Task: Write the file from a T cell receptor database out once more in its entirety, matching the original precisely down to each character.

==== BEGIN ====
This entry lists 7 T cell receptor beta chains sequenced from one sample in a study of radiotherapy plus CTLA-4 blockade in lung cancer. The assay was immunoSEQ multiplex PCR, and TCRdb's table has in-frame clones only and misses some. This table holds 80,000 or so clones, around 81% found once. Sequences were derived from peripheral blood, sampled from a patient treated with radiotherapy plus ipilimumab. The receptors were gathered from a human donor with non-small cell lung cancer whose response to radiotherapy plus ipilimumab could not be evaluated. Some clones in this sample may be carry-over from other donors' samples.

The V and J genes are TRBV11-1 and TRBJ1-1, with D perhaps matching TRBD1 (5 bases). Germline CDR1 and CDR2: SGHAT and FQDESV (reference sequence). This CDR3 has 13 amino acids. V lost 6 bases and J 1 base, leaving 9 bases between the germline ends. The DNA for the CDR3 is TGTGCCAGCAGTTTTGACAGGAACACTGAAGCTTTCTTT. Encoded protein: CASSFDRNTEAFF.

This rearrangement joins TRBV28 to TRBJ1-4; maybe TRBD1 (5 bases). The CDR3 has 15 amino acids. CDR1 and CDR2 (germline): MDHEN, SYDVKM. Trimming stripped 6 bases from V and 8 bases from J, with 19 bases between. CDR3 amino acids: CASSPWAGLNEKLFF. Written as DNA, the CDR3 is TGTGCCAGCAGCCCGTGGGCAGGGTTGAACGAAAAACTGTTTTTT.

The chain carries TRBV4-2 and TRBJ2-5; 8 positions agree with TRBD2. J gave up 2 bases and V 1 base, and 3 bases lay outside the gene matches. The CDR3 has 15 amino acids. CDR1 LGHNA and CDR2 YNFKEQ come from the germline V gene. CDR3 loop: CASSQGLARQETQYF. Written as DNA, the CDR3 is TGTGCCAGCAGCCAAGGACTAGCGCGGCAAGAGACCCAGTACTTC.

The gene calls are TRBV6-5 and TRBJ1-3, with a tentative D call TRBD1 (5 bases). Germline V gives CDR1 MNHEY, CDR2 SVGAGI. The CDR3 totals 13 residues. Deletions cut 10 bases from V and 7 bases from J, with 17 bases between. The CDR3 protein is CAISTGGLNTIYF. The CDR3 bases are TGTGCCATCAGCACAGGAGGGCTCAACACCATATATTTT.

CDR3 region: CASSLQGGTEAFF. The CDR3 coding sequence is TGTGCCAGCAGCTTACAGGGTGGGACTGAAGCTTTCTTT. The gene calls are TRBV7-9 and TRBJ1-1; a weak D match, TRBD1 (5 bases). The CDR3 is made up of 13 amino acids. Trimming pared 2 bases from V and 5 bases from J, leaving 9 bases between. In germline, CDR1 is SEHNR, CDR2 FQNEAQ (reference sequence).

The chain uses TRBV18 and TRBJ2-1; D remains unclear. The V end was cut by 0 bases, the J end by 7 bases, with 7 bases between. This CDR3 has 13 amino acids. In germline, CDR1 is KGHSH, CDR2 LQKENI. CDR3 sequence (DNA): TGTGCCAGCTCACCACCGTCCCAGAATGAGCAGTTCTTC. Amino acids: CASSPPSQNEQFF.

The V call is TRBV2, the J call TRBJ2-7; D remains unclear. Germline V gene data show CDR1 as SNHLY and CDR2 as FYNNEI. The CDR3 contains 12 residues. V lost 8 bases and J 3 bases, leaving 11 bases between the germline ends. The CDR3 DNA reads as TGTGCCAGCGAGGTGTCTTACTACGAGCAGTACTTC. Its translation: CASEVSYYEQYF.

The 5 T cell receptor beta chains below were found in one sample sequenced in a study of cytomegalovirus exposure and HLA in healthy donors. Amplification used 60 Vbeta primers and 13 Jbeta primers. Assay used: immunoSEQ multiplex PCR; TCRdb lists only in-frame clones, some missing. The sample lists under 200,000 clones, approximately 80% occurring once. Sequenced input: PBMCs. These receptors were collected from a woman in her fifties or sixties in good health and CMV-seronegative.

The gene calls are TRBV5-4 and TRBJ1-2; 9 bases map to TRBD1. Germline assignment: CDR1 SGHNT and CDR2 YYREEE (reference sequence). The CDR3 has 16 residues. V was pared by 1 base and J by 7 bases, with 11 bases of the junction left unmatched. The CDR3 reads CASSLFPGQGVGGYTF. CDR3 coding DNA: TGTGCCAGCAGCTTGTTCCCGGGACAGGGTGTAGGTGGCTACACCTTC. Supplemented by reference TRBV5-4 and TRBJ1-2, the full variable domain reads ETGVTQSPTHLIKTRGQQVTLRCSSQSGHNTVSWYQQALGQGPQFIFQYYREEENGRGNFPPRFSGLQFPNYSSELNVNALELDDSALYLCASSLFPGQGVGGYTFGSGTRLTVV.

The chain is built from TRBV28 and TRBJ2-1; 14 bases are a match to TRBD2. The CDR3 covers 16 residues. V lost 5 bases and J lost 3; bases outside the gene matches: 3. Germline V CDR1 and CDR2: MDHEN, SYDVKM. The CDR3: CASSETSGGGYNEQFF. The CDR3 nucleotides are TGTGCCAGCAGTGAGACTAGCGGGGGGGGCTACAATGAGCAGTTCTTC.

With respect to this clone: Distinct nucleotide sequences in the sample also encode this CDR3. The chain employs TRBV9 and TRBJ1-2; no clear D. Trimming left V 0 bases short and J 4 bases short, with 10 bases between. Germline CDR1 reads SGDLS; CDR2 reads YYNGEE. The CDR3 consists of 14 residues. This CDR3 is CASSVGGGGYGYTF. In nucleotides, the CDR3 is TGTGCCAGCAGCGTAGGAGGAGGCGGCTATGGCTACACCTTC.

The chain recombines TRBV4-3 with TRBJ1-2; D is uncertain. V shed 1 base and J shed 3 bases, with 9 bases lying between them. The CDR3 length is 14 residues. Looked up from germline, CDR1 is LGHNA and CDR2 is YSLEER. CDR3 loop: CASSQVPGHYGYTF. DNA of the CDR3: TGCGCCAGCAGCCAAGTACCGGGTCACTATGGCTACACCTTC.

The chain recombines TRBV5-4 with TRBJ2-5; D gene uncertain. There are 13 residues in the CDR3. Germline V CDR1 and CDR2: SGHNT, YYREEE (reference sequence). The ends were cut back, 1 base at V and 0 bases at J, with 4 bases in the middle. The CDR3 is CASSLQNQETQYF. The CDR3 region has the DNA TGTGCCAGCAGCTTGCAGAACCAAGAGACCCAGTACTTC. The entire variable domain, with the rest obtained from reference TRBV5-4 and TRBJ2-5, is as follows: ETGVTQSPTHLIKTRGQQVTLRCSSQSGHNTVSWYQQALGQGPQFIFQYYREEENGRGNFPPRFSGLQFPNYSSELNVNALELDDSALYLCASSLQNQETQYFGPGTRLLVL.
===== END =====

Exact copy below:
This entry lists 7 T cell receptor beta chains sequenced from one sample in a study of radiotherapy plus CTLA-4 blockade in lung cancer. The assay was immunoSEQ multiplex PCR, and TCRdb's table has in-frame clones only and misses some. This table holds 80,000 or so clones, around 81% found once. Sequences were derived from peripheral blood, sampled from a patient treated with radiotherapy plus ipilimumab. The receptors were gathered from a human donor with non-small cell lung cancer whose response to radiotherapy plus ipilimumab could not be evaluated. Some clones in this sample may be carry-over from other donors' samples.

The V and J genes are TRBV11-1 and TRBJ1-1, with D perhaps matching TRBD1 (5 bases). Germline CDR1 and CDR2: SGHAT and FQDESV (reference sequence). This CDR3 has 13 amino acids. V lost 6 bases and J 1 base, leaving 9 bases between the germline ends. The DNA for the CDR3 is TGTGCCAGCAGTTTTGACAGGAACACTGAAGCTTTCTTT. Encoded protein: CASSFDRNTEAFF.

This rearrangement joins TRBV28 to TRBJ1-4; maybe TRBD1 (5 bases). The CDR3 has 15 amino acids. CDR1 and CDR2 (germline): MDHEN, SYDVKM. Trimming stripped 6 bases from V and 8 bases from J, with 19 bases between. CDR3 amino acids: CASSPWAGLNEKLFF. Written as DNA, the CDR3 is TGTGCCAGCAGCCCGTGGGCAGGGTTGAACGAAAAACTGTTTTTT.

The chain carries TRBV4-2 and TRBJ2-5; 8 positions agree with TRBD2. J gave up 2 bases and V 1 base, and 3 bases lay outside the gene matches. The CDR3 has 15 amino acids. CDR1 LGHNA and CDR2 YNFKEQ come from the germline V gene. CDR3 loop: CASSQGLARQETQYF. Written as DNA, the CDR3 is TGTGCCAGCAGCCAAGGACTAGCGCGGCAAGAGACCCAGTACTTC.

The gene calls are TRBV6-5 and TRBJ1-3, with a tentative D call TRBD1 (5 bases). Germline V gives CDR1 MNHEY, CDR2 SVGAGI. The CDR3 totals 13 residues. Deletions cut 10 bases from V and 7 bases from J, with 17 bases between. The CDR3 protein is CAISTGGLNTIYF. The CDR3 bases are TGTGCCATCAGCACAGGAGGGCTCAACACCATATATTTT.

CDR3 region: CASSLQGGTEAFF. The CDR3 coding sequence is TGTGCCAGCAGCTTACAGGGTGGGACTGAAGCTTTCTTT. The gene calls are TRBV7-9 and TRBJ1-1; a weak D match, TRBD1 (5 bases). The CDR3 is made up of 13 amino acids. Trimming pared 2 bases from V and 5 bases from J, leaving 9 bases between. In germline, CDR1 is SEHNR, CDR2 FQNEAQ (reference sequence).

The chain uses TRBV18 and TRBJ2-1; D remains unclear. The V end was cut by 0 bases, the J end by 7 bases, with 7 bases between. This CDR3 has 13 amino acids. In germline, CDR1 is KGHSH, CDR2 LQKENI. CDR3 sequence (DNA): TGTGCCAGCTCACCACCGTCCCAGAATGAGCAGTTCTTC. Amino acids: CASSPPSQNEQFF.

The V call is TRBV2, the J call TRBJ2-7; D remains unclear. Germline V gene data show CDR1 as SNHLY and CDR2 as FYNNEI. The CDR3 contains 12 residues. V lost 8 bases and J 3 bases, leaving 11 bases between the germline ends. The CDR3 DNA reads as TGTGCCAGCGAGGTGTCTTACTACGAGCAGTACTTC. Its translation: CASEVSYYEQYF.

The 5 T cell receptor beta chains below were found in one sample sequenced in a study of cytomegalovirus exposure and HLA in healthy donors. Amplification used 60 Vbeta primers and 13 Jbeta primers. Assay used: immunoSEQ multiplex PCR; TCRdb lists only in-frame clones, some missing. The sample lists under 200,000 clones, approximately 80% occurring once. Sequenced input: PBMCs. These receptors were collected from a woman in her fifties or sixties in good health and CMV-seronegative.

The gene calls are TRBV5-4 and TRBJ1-2; 9 bases map to TRBD1. Germline assignment: CDR1 SGHNT and CDR2 YYREEE (reference sequence). The CDR3 has 16 residues. V was pared by 1 base and J by 7 bases, with 11 bases of the junction left unmatched. The CDR3 reads CASSLFPGQGVGGYTF. CDR3 coding DNA: TGTGCCAGCAGCTTGTTCCCGGGACAGGGTGTAGGTGGCTACACCTTC. Supplemented by reference TRBV5-4 and TRBJ1-2, the full variable domain reads ETGVTQSPTHLIKTRGQQVTLRCSSQSGHNTVSWYQQALGQGPQFIFQYYREEENGRGNFPPRFSGLQFPNYSSELNVNALELDDSALYLCASSLFPGQGVGGYTFGSGTRLTVV.

The chain is built from TRBV28 and TRBJ2-1; 14 bases are a match to TRBD2. The CDR3 covers 16 residues. V lost 5 bases and J lost 3; bases outside the gene matches: 3. Germline V CDR1 and CDR2: MDHEN, SYDVKM. The CDR3: CASSETSGGGYNEQFF. The CDR3 nucleotides are TGTGCCAGCAGTGAGACTAGCGGGGGGGGCTACAATGAGCAGTTCTTC.

With respect to this clone: Distinct nucleotide sequences in the sample also encode this CDR3. The chain employs TRBV9 and TRBJ1-2; no clear D. Trimming left V 0 bases short and J 4 bases short, with 10 bases between. Germline CDR1 reads SGDLS; CDR2 reads YYNGEE. The CDR3 consists of 14 residues. This CDR3 is CASSVGGGGYGYTF. In nucleotides, the CDR3 is TGTGCCAGCAGCGTAGGAGGAGGCGGCTATGGCTACACCTTC.

The chain recombines TRBV4-3 with TRBJ1-2; D is uncertain. V shed 1 base and J shed 3 bases, with 9 bases lying between them. The CDR3 length is 14 residues. Looked up from germline, CDR1 is LGHNA and CDR2 is YSLEER. CDR3 loop: CASSQVPGHYGYTF. DNA of the CDR3: TGCGCCAGCAGCCAAGTACCGGGTCACTATGGCTACACCTTC.

The chain recombines TRBV5-4 with TRBJ2-5; D gene uncertain. There are 13 residues in the CDR3. Germline V CDR1 and CDR2: SGHNT, YYREEE (reference sequence). The ends were cut back, 1 base at V and 0 bases at J, with 4 bases in the middle. The CDR3 is CASSLQNQETQYF. The CDR3 region has the DNA TGTGCCAGCAGCTTGCAGAACCAAGAGACCCAGTACTTC. The entire variable domain, with the rest obtained from reference TRBV5-4 and TRBJ2-5, is as follows: ETGVTQSPTHLIKTRGQQVTLRCSSQSGHNTVSWYQQALGQGPQFIFQYYREEENGRGNFPPRFSGLQFPNYSSELNVNALELDDSALYLCASSLQNQETQYFGPGTRLLVL.